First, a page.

The bare ground along the banks of the river on one of my regular cycle routes has suddenly sprouted green!
Everywhere there is Wild Garlic coming through. You won’t smell it yet, you will have to wait until it flowers for that, but if you want to use it now (and are sure you can identify it and not mix it up with Lily of the Valley) then grab it by the handful!!
I picked some on my way home the other evening and we had fish pie with galic mash for tea. Garlic Mash its very easy to do, just boil your potatoes as usual, mash with butter and a big handful of roughly chopped wild garlic leaves. Delicious!
Well having had to wait until mid April last year, I was very pleased to see signs of spring and edible plants coming to life!
I saw my first snowdrops last week and another bunch today (don’t eat snowdrops!) but as the herald of the changing season they are unmistakble.
This morning there was a single sheltered dandelion in flower and a quick search revealed a few brave plants coming up with new leaves, I also checked out y favourite patch of sorrel for a couple of tasty leaves. Not quite enough for a salad, but enough for a promise!
Great names, aren’t they? They are the names of two common ‘weeds’ that belong to the Goosefoot family (beacuse their leaves are the shape of goose feet of course!). They start appearing all over previously cultivated land as crops are cleared over the summer. The leaves can be picked for eating raw or eating as a ‘spinichy’ vegetable
For reasons unknown blackerries have arrived really really early. You would not normally expect to be picking until the beginning of September and they have been around more than a week already. Those that we are not eating straight away, I am packing into any and every available container and squirrelling them away in my freezer for puddings, pies, crumbles and other delicious puddings throughout the winter. However I do think that this year I may take the plunge into wine making and with blackberries so plentiful (and with loads still to ripen on the bushes) that would be a good start.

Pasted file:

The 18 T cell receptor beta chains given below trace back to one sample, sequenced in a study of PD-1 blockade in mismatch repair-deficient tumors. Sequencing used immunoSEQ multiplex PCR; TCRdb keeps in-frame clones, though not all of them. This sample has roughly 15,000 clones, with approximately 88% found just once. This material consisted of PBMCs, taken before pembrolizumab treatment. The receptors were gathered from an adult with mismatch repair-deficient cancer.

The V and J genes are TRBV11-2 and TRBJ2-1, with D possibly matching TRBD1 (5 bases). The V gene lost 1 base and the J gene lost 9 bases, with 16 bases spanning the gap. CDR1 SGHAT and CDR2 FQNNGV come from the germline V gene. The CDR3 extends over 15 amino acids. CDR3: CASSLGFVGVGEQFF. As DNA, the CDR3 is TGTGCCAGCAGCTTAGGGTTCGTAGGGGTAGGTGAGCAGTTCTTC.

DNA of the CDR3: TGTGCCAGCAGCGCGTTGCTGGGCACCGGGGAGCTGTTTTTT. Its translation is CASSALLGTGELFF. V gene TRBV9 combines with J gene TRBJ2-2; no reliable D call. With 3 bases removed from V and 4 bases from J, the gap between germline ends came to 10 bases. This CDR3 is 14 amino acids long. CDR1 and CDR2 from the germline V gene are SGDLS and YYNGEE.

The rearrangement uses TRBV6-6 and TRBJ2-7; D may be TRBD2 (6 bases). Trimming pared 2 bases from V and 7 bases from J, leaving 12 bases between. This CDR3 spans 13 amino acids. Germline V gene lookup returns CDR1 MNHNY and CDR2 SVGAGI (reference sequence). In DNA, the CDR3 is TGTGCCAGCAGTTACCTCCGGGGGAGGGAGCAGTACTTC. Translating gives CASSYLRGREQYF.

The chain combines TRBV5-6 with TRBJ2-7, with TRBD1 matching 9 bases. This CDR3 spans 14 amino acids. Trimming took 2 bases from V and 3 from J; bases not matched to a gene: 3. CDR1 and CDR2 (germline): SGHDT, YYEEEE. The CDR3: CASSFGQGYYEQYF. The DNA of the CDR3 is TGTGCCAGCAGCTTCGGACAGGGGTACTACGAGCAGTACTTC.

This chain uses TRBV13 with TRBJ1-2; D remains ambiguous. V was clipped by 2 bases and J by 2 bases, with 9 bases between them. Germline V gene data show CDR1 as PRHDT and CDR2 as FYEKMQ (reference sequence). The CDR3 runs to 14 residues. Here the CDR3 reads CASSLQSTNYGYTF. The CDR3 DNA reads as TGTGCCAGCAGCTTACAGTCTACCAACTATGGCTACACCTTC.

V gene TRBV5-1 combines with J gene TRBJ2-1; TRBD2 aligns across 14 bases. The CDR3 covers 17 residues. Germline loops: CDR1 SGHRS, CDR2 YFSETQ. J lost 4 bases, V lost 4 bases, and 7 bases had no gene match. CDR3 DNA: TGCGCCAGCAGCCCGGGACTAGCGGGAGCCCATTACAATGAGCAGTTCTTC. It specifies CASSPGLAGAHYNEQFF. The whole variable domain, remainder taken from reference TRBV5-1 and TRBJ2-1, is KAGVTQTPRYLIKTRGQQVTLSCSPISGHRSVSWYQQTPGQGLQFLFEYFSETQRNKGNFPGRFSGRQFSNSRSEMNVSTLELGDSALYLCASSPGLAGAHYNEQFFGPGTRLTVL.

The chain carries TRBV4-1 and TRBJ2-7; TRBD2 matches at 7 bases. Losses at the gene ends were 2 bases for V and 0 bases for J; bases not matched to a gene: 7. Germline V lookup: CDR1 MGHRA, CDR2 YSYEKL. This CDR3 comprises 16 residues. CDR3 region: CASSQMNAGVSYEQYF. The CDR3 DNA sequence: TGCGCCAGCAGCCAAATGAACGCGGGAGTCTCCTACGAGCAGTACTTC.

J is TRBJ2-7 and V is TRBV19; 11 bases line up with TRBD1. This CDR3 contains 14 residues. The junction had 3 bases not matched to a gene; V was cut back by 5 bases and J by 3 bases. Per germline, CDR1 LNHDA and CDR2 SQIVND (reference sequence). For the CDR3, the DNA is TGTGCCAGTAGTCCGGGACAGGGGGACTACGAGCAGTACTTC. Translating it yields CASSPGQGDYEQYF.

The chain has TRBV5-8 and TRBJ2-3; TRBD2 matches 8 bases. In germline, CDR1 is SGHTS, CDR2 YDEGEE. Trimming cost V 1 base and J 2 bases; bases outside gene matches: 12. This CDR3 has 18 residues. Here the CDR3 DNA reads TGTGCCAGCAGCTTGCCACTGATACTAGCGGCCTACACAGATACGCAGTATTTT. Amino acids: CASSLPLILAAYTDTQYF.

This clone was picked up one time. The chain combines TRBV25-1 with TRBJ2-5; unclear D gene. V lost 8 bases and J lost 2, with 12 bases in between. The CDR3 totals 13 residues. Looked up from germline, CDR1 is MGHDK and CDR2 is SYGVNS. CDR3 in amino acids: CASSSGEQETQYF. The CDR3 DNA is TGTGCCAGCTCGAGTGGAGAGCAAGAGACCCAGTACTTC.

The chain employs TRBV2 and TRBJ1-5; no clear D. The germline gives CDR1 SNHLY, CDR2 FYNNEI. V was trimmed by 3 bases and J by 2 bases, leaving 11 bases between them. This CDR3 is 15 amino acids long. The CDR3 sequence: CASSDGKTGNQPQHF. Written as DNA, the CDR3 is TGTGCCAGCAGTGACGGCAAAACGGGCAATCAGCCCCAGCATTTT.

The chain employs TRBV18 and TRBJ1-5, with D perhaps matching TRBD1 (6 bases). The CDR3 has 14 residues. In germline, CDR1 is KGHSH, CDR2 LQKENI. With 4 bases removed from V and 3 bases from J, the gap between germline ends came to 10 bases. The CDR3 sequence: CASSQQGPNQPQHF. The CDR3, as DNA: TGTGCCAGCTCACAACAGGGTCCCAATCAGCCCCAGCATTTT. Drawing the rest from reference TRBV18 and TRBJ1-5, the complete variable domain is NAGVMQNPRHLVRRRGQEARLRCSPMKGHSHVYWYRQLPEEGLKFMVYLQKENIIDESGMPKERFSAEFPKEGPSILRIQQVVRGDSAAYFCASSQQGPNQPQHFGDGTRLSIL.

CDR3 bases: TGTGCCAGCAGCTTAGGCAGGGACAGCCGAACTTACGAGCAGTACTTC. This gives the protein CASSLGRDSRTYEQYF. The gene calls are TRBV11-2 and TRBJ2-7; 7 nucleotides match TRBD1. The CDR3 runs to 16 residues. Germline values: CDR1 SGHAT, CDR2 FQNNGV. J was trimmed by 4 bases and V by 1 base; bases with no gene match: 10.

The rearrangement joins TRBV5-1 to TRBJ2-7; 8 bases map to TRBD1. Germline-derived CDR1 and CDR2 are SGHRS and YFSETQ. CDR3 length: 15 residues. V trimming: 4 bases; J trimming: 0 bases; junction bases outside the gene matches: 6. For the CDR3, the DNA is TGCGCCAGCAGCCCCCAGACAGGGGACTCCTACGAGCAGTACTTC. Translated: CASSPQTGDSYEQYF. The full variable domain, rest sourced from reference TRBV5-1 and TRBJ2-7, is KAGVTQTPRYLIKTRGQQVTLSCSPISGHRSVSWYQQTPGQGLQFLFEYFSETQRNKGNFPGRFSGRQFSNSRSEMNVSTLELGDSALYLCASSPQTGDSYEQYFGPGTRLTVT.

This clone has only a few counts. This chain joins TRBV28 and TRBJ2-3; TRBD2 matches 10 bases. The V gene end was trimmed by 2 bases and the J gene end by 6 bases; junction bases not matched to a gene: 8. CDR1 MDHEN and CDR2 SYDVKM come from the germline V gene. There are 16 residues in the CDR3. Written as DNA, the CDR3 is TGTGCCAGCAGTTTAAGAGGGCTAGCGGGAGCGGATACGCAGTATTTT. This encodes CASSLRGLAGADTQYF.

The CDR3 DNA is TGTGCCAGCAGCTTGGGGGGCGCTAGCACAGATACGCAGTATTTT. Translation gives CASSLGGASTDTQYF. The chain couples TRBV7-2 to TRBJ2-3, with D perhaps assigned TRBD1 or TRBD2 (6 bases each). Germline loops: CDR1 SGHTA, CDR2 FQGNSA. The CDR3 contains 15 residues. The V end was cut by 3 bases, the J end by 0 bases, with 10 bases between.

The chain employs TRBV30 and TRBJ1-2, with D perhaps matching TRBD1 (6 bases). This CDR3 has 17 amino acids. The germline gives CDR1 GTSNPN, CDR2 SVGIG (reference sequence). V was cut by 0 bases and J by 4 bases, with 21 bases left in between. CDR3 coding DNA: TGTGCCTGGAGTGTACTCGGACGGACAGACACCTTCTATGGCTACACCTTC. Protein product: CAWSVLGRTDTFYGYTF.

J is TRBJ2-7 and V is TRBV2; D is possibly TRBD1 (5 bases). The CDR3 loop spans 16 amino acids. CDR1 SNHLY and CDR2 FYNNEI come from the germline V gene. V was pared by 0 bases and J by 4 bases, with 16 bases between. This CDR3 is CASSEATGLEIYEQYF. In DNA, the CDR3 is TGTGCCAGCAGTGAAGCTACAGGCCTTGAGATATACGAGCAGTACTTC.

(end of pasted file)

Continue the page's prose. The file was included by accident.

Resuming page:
The easiest pudding I know is blackberry crumble and you make it like this – half fill an oven proof dish with blackberries, sprinkle over some sugar (usually less than a spoonful). Make up some crumble (diffuclt to say how mcuh I don’t know how big your dish is, but try this) Rub 3oz hard margarine or butter into 6oz flour, then add 3oz sugar and a handful of oats. Pour over the blackberries and cook in the oven for about 20 mins at about 180 C.
Out in the Peak District this weekend I had plenty of opportnuity to pick bilberries. I simply couldn’t resist, I spent quite a lot of the walk, stopping, picking, eating, running to catch up, sharing and then would have to start the whole process over again because we would then come to another patch!
One of the things I love about bilberries is that like early evening stars, you can’t see them at all at first, but as soon as you spot one, you can see another and then another and very soon you have a whole handful!
If you are able to pick enough so that its worth taking some home (with a large patch and patient companions this really is not too difficult provided you don’t eat them as fast as you pull them off the bushes!) you could do any variety of things with them – add them to a summer pudding, add them to apples for a pie or tart, mix them into muffins (as you would with their near relative the blueberry). However, my favourite, which I did a couple of years ago for a wild / free food party was cook them with some (horrid, left in the back of the drinks cabinet cos no-one could drink it) Apple Schnaps until they were just a thick liquid and then strain and swirl through home made yoghurt for a most luxurious pudding ever!